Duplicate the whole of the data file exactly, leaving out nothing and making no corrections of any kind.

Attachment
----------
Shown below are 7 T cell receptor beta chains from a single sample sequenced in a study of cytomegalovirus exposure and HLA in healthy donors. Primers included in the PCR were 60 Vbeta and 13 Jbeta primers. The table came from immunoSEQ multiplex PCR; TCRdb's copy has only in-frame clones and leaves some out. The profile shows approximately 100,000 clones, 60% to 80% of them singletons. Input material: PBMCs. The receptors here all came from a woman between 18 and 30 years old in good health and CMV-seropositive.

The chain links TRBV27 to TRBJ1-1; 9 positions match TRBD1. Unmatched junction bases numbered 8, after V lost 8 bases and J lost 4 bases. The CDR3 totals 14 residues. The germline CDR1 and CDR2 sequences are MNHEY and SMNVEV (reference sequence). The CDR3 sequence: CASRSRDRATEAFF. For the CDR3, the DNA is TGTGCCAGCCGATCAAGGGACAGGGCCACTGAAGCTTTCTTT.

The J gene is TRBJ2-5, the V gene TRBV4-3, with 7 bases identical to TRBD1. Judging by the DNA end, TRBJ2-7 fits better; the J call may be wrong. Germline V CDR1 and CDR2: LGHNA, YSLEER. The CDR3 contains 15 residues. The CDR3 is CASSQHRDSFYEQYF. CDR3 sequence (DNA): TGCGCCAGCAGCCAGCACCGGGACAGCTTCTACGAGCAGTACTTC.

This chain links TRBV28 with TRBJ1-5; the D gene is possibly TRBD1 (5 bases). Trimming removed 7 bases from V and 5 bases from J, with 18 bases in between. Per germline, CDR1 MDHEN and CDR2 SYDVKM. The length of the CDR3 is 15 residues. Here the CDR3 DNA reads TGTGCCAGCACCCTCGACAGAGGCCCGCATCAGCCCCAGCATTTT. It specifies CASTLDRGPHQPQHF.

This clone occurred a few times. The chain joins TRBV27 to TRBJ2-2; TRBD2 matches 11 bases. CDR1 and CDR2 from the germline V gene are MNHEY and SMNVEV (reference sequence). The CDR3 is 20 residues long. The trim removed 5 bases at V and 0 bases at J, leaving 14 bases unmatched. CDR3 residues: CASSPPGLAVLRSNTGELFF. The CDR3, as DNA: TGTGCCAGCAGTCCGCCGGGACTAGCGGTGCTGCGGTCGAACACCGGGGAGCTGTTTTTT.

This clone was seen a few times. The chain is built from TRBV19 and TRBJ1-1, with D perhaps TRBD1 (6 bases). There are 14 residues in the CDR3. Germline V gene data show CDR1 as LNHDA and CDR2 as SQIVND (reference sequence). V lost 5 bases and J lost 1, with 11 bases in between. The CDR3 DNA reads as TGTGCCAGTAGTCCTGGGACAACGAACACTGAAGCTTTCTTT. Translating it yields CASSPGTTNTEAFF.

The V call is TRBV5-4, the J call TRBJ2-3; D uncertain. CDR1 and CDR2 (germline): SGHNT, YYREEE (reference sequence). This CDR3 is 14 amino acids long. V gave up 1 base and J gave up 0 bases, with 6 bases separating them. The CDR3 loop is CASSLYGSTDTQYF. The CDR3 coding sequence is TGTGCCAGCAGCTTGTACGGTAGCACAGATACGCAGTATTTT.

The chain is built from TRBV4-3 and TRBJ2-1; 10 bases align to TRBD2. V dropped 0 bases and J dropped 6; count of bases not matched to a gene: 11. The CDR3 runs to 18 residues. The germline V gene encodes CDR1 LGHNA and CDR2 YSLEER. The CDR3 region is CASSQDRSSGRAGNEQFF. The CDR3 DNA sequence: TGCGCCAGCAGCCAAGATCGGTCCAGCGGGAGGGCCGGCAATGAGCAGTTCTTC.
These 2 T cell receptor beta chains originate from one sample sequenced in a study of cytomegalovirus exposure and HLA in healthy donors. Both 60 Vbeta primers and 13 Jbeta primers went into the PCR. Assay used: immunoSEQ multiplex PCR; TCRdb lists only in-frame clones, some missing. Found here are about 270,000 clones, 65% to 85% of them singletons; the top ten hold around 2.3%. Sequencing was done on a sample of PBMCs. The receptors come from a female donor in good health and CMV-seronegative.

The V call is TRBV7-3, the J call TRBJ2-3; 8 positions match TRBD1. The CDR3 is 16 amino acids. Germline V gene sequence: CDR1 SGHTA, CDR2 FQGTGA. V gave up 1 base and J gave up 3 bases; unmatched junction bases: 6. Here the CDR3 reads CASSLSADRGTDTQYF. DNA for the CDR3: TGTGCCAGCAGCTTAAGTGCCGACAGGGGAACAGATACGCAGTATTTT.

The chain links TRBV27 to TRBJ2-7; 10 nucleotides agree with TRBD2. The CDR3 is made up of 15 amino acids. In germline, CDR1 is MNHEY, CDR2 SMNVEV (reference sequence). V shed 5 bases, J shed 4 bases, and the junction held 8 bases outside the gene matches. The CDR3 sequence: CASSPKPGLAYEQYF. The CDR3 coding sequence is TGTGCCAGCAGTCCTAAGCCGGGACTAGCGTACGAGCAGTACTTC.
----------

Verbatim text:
Shown below are 7 T cell receptor beta chains from a single sample sequenced in a study of cytomegalovirus exposure and HLA in healthy donors. Primers included in the PCR were 60 Vbeta and 13 Jbeta primers. The table came from immunoSEQ multiplex PCR; TCRdb's copy has only in-frame clones and leaves some out. The profile shows approximately 100,000 clones, 60% to 80% of them singletons. Input material: PBMCs. The receptors here all came from a woman between 18 and 30 years old in good health and CMV-seropositive.

The chain links TRBV27 to TRBJ1-1; 9 positions match TRBD1. Unmatched junction bases numbered 8, after V lost 8 bases and J lost 4 bases. The CDR3 totals 14 residues. The germline CDR1 and CDR2 sequences are MNHEY and SMNVEV (reference sequence). The CDR3 sequence: CASRSRDRATEAFF. For the CDR3, the DNA is TGTGCCAGCCGATCAAGGGACAGGGCCACTGAAGCTTTCTTT.

The J gene is TRBJ2-5, the V gene TRBV4-3, with 7 bases identical to TRBD1. Judging by the DNA end, TRBJ2-7 fits better; the J call may be wrong. Germline V CDR1 and CDR2: LGHNA, YSLEER. The CDR3 contains 15 residues. The CDR3 is CASSQHRDSFYEQYF. CDR3 sequence (DNA): TGCGCCAGCAGCCAGCACCGGGACAGCTTCTACGAGCAGTACTTC.

This chain links TRBV28 with TRBJ1-5; the D gene is possibly TRBD1 (5 bases). Trimming removed 7 bases from V and 5 bases from J, with 18 bases in between. Per germline, CDR1 MDHEN and CDR2 SYDVKM. The length of the CDR3 is 15 residues. Here the CDR3 DNA reads TGTGCCAGCACCCTCGACAGAGGCCCGCATCAGCCCCAGCATTTT. It specifies CASTLDRGPHQPQHF.

This clone occurred a few times. The chain joins TRBV27 to TRBJ2-2; TRBD2 matches 11 bases. CDR1 and CDR2 from the germline V gene are MNHEY and SMNVEV (reference sequence). The CDR3 is 20 residues long. The trim removed 5 bases at V and 0 bases at J, leaving 14 bases unmatched. CDR3 residues: CASSPPGLAVLRSNTGELFF. The CDR3, as DNA: TGTGCCAGCAGTCCGCCGGGACTAGCGGTGCTGCGGTCGAACACCGGGGAGCTGTTTTTT.

This clone was seen a few times. The chain is built from TRBV19 and TRBJ1-1, with D perhaps TRBD1 (6 bases). There are 14 residues in the CDR3. Germline V gene data show CDR1 as LNHDA and CDR2 as SQIVND (reference sequence). V lost 5 bases and J lost 1, with 11 bases in between. The CDR3 DNA reads as TGTGCCAGTAGTCCTGGGACAACGAACACTGAAGCTTTCTTT. Translating it yields CASSPGTTNTEAFF.

The V call is TRBV5-4, the J call TRBJ2-3; D uncertain. CDR1 and CDR2 (germline): SGHNT, YYREEE (reference sequence). This CDR3 is 14 amino acids long. V gave up 1 base and J gave up 0 bases, with 6 bases separating them. The CDR3 loop is CASSLYGSTDTQYF. The CDR3 coding sequence is TGTGCCAGCAGCTTGTACGGTAGCACAGATACGCAGTATTTT.

The chain is built from TRBV4-3 and TRBJ2-1; 10 bases align to TRBD2. V dropped 0 bases and J dropped 6; count of bases not matched to a gene: 11. The CDR3 runs to 18 residues. The germline V gene encodes CDR1 LGHNA and CDR2 YSLEER. The CDR3 region is CASSQDRSSGRAGNEQFF. The CDR3 DNA sequence: TGCGCCAGCAGCCAAGATCGGTCCAGCGGGAGGGCCGGCAATGAGCAGTTCTTC.
These 2 T cell receptor beta chains originate from one sample sequenced in a study of cytomegalovirus exposure and HLA in healthy donors. Both 60 Vbeta primers and 13 Jbeta primers went into the PCR. Assay used: immunoSEQ multiplex PCR; TCRdb lists only in-frame clones, some missing. Found here are about 270,000 clones, 65% to 85% of them singletons; the top ten hold around 2.3%. Sequencing was done on a sample of PBMCs. The receptors come from a female donor in good health and CMV-seronegative.

The V call is TRBV7-3, the J call TRBJ2-3; 8 positions match TRBD1. The CDR3 is 16 amino acids. Germline V gene sequence: CDR1 SGHTA, CDR2 FQGTGA. V gave up 1 base and J gave up 3 bases; unmatched junction bases: 6. Here the CDR3 reads CASSLSADRGTDTQYF. DNA for the CDR3: TGTGCCAGCAGCTTAAGTGCCGACAGGGGAACAGATACGCAGTATTTT.

The chain links TRBV27 to TRBJ2-7; 10 nucleotides agree with TRBD2. The CDR3 is made up of 15 amino acids. In germline, CDR1 is MNHEY, CDR2 SMNVEV (reference sequence). V shed 5 bases, J shed 4 bases, and the junction held 8 bases outside the gene matches. The CDR3 sequence: CASSPKPGLAYEQYF. The CDR3 coding sequence is TGTGCCAGCAGTCCTAAGCCGGGACTAGCGTACGAGCAGTACTTC.